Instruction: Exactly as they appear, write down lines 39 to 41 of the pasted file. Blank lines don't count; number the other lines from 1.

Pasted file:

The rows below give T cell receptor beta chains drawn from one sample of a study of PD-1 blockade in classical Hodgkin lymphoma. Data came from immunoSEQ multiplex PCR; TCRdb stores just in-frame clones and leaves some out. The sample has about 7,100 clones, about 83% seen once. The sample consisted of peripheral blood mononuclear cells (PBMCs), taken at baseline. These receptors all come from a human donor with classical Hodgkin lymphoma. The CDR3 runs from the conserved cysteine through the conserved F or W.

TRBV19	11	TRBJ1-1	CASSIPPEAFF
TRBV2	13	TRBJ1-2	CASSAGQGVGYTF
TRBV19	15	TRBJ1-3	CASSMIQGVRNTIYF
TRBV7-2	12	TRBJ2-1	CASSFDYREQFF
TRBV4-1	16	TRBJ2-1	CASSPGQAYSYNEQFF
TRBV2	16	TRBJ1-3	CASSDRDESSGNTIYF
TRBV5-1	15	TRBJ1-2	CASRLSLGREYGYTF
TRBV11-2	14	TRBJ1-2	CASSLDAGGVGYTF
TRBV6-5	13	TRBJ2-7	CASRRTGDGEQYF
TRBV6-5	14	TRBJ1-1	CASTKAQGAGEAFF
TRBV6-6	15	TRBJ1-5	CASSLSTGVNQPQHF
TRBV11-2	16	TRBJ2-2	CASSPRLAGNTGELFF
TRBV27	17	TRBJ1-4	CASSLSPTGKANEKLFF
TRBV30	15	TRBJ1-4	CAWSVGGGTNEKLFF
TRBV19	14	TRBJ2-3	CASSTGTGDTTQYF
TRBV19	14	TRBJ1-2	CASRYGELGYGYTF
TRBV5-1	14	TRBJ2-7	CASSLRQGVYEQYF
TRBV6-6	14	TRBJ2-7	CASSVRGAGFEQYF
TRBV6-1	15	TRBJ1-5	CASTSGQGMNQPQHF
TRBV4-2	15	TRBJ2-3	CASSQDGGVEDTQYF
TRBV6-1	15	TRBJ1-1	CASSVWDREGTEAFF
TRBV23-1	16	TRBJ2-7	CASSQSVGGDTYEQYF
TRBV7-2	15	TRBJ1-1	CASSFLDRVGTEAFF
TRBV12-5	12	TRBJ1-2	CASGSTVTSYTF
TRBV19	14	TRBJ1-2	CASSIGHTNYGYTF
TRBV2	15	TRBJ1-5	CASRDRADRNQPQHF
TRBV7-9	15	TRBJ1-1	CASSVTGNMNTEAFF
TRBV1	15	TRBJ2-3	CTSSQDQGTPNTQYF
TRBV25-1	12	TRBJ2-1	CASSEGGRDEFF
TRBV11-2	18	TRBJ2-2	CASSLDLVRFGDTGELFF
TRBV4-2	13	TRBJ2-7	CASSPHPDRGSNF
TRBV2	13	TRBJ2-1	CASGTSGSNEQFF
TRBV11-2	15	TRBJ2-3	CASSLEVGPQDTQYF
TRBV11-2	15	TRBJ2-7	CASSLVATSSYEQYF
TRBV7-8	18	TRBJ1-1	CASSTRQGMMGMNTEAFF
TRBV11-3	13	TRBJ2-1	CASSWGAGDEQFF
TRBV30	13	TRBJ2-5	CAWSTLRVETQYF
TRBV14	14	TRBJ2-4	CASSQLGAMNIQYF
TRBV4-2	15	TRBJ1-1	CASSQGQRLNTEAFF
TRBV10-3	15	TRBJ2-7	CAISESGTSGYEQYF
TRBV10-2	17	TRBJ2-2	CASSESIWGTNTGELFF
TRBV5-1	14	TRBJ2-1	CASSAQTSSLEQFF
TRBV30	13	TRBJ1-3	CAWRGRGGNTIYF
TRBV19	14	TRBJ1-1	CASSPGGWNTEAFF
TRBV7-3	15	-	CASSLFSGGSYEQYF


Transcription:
TRBV14	14	TRBJ2-4	CASSQLGAMNIQYF
TRBV4-2	15	TRBJ1-1	CASSQGQRLNTEAFF
TRBV10-3	15	TRBJ2-7	CAISESGTSGYEQYF